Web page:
Guns.??? What Guns???

  8. #7
    I have a problem with the idea that I should kill someone, instead of deterring them with an Ltl round, to avoid the potential hassles of a civil suit. Somehow taking a human life doesn't balance with preventing a major inconvenience.

    That said, the Ltl round in my home defense shotgun is backed up by a slug and my handgun. I do consider taking a human life an acceptable price for the protection of my family if the Ltl fails to do the trick.
    Goliath made two fatal mistakes:
    1. He went up against a man of God!
    2. He brought a sword to a sling fight.

  9. #8
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    Quote Originally Posted by Pastor Tom View Post
    I have a problem with the idea that I should kill someone, instead of deterring them with an Ltl round, to avoid the potential hassles of a civil suit. Somehow taking a human life doesn't balance with preventing a major inconvenience.

    That said, the Ltl round in my home defense shotgun is backed up by a slug and my handgun. I do consider taking a human life an acceptable price for the protection of my family if the Ltl fails to do the trick.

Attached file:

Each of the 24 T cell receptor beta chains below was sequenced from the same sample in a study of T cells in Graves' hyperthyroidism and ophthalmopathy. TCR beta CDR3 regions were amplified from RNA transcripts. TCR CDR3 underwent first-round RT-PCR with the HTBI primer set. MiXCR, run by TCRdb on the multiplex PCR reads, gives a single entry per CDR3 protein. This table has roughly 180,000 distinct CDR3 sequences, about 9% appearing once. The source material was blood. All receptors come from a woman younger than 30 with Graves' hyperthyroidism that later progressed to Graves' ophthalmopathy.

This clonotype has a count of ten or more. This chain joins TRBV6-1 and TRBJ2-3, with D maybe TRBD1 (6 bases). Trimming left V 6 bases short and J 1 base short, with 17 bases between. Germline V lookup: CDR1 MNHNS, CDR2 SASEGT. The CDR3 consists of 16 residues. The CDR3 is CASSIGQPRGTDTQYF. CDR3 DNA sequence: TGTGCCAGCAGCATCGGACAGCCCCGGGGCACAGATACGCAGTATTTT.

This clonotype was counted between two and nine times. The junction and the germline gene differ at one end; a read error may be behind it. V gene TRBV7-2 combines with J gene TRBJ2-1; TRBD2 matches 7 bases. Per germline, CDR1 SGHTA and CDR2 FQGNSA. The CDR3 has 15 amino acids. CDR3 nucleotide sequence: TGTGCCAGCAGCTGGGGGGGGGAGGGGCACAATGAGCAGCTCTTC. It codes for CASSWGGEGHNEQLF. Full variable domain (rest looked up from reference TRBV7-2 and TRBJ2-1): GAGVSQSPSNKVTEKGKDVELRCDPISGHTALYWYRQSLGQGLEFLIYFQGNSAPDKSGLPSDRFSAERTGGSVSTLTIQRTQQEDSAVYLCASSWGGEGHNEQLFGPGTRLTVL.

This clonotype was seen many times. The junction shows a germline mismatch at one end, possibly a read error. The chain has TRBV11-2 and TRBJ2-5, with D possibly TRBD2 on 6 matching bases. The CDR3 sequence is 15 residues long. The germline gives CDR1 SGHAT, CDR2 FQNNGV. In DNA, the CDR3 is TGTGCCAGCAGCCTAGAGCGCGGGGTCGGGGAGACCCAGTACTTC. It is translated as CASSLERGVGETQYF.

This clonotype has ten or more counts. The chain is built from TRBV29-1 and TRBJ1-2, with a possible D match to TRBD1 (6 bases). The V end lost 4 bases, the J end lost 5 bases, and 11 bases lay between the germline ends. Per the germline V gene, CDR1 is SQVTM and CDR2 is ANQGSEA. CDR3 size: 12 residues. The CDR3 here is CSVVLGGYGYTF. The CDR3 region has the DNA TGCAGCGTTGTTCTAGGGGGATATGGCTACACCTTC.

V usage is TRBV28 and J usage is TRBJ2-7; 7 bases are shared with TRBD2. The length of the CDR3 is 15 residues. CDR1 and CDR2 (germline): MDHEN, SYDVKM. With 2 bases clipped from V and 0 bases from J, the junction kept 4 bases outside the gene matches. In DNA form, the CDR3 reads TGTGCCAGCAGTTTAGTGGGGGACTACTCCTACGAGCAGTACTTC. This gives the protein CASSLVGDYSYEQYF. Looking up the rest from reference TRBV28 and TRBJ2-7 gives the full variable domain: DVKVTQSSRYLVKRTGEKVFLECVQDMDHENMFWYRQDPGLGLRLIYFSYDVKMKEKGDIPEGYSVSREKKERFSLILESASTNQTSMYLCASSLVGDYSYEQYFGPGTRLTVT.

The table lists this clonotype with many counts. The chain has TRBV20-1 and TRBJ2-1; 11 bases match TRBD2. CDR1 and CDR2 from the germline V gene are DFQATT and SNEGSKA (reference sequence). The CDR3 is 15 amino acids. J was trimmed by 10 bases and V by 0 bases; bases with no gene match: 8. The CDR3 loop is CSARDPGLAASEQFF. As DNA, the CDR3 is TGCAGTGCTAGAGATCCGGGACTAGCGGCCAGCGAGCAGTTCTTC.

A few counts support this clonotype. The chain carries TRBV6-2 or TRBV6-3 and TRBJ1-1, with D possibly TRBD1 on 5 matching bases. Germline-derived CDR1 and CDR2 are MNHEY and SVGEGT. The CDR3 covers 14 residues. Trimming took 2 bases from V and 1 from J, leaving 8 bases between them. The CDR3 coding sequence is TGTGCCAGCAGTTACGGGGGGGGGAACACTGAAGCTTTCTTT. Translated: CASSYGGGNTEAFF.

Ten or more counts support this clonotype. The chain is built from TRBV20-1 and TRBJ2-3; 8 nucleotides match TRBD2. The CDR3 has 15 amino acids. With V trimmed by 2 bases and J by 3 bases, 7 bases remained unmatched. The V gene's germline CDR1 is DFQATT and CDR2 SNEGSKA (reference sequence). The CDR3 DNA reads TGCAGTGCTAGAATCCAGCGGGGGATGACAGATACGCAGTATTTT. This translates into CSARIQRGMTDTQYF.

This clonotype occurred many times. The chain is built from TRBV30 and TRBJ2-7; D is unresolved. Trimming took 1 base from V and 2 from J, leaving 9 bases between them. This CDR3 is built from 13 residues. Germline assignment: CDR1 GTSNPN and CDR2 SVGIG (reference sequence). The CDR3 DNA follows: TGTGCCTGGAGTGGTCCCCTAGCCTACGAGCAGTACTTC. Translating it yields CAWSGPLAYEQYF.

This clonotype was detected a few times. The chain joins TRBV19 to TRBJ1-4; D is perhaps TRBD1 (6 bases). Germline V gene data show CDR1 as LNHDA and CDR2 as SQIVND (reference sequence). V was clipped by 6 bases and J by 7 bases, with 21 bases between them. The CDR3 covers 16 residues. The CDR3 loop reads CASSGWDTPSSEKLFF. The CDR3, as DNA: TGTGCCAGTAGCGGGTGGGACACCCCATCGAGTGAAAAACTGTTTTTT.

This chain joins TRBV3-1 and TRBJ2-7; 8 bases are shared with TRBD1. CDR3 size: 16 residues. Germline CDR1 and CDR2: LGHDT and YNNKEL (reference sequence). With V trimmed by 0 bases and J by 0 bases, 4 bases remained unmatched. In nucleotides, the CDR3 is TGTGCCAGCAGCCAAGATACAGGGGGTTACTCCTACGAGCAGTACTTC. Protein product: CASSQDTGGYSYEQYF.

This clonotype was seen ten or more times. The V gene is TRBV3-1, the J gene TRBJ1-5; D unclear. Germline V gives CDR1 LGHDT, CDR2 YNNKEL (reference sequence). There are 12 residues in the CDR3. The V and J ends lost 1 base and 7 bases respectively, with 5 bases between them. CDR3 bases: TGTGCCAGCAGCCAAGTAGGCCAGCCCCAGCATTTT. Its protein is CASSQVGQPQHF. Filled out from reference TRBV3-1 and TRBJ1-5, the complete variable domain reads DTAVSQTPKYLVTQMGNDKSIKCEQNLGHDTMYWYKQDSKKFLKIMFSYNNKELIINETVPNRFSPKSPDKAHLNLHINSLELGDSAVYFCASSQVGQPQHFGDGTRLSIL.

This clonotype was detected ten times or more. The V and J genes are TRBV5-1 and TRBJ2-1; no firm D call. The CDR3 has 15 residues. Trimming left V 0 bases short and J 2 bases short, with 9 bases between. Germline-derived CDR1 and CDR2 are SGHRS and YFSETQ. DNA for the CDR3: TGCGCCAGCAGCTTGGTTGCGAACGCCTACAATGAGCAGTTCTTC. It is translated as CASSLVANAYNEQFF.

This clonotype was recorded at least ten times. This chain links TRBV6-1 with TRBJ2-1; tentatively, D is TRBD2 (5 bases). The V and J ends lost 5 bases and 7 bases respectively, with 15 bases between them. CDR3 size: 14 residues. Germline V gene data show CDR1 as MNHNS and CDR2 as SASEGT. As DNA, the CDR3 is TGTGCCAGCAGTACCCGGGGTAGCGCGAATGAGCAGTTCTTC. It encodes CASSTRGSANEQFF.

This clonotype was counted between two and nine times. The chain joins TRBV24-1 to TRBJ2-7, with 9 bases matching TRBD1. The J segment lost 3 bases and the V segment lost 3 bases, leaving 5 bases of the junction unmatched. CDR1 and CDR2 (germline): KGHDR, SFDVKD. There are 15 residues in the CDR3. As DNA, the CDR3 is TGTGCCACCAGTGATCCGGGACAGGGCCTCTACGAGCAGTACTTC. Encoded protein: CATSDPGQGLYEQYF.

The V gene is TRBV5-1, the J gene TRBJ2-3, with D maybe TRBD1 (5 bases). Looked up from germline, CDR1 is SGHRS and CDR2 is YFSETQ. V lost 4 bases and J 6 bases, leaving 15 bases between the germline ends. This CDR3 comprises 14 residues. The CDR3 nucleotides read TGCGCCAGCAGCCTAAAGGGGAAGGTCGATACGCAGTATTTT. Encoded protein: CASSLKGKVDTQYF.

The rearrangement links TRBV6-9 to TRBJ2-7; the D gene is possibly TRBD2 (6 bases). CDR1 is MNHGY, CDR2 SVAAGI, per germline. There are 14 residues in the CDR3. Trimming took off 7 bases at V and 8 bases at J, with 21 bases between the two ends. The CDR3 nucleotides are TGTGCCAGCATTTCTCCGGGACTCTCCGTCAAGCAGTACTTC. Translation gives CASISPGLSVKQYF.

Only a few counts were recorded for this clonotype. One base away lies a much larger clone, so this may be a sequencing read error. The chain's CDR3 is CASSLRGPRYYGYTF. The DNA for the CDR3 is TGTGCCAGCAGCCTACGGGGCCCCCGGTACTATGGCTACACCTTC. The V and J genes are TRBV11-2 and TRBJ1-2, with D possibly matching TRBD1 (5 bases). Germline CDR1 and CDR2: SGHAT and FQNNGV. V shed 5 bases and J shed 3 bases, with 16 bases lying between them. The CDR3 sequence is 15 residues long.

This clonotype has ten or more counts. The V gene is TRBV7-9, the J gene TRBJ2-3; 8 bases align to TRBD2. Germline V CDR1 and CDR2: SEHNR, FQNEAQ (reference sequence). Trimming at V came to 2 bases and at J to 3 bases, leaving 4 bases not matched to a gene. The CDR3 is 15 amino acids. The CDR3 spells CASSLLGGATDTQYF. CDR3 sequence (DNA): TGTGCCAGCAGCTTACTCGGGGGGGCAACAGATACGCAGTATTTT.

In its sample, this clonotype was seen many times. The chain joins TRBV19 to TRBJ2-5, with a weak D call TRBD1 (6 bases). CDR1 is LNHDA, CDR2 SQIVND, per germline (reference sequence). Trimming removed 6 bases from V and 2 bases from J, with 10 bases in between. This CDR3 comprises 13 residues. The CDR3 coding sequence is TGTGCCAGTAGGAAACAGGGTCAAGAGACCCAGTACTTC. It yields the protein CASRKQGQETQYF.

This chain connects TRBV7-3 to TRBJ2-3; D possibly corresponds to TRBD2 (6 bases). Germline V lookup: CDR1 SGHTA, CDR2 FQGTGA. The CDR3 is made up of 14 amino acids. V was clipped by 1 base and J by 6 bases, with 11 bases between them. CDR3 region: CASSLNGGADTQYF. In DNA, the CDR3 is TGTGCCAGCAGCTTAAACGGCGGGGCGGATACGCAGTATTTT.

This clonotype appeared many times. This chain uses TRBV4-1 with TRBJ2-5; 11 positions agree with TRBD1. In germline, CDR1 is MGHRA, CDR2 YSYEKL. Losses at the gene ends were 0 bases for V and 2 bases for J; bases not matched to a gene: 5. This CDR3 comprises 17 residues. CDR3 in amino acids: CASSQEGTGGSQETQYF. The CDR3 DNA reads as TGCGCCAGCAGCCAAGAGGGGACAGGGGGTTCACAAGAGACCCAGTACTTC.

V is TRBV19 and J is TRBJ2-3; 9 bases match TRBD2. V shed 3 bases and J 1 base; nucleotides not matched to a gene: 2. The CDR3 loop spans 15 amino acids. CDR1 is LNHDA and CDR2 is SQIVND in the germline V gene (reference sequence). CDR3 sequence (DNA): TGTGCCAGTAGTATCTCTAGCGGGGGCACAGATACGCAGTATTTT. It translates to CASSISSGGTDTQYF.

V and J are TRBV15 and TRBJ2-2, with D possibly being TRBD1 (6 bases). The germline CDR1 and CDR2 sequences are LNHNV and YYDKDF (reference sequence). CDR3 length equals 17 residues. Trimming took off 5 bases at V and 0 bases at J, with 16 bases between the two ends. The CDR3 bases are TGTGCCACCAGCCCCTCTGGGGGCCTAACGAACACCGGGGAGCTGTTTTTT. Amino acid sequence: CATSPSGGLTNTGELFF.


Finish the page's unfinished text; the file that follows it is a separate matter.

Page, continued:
Pastor Tom, I think the main issue with LTL rounds (other than what has been mentioned about legalities) is that they can be easily defeated by drugs or adrenaline. I have had the wonderful opportunity to be on the receiving end of sting-ball 12 gauge ammo. In the Coast Guard, they loved the LTL option when it became available, but there was plenty of training before you were allowed to carry it. Most of this had to do with legal and decision making issues, but the final exam was being on the receiving end. (just like with pepper spray and tazers).

    It hurt, and I was effectively incapacitated, but I was also just standing there cringing when I was hit. In a drug induced or adrenaline fueled rage while I'm invading your home I might be able to deal with it enough to get to you. Ask yourself realistically if, in that situation you would have time to draw and fire another weapon.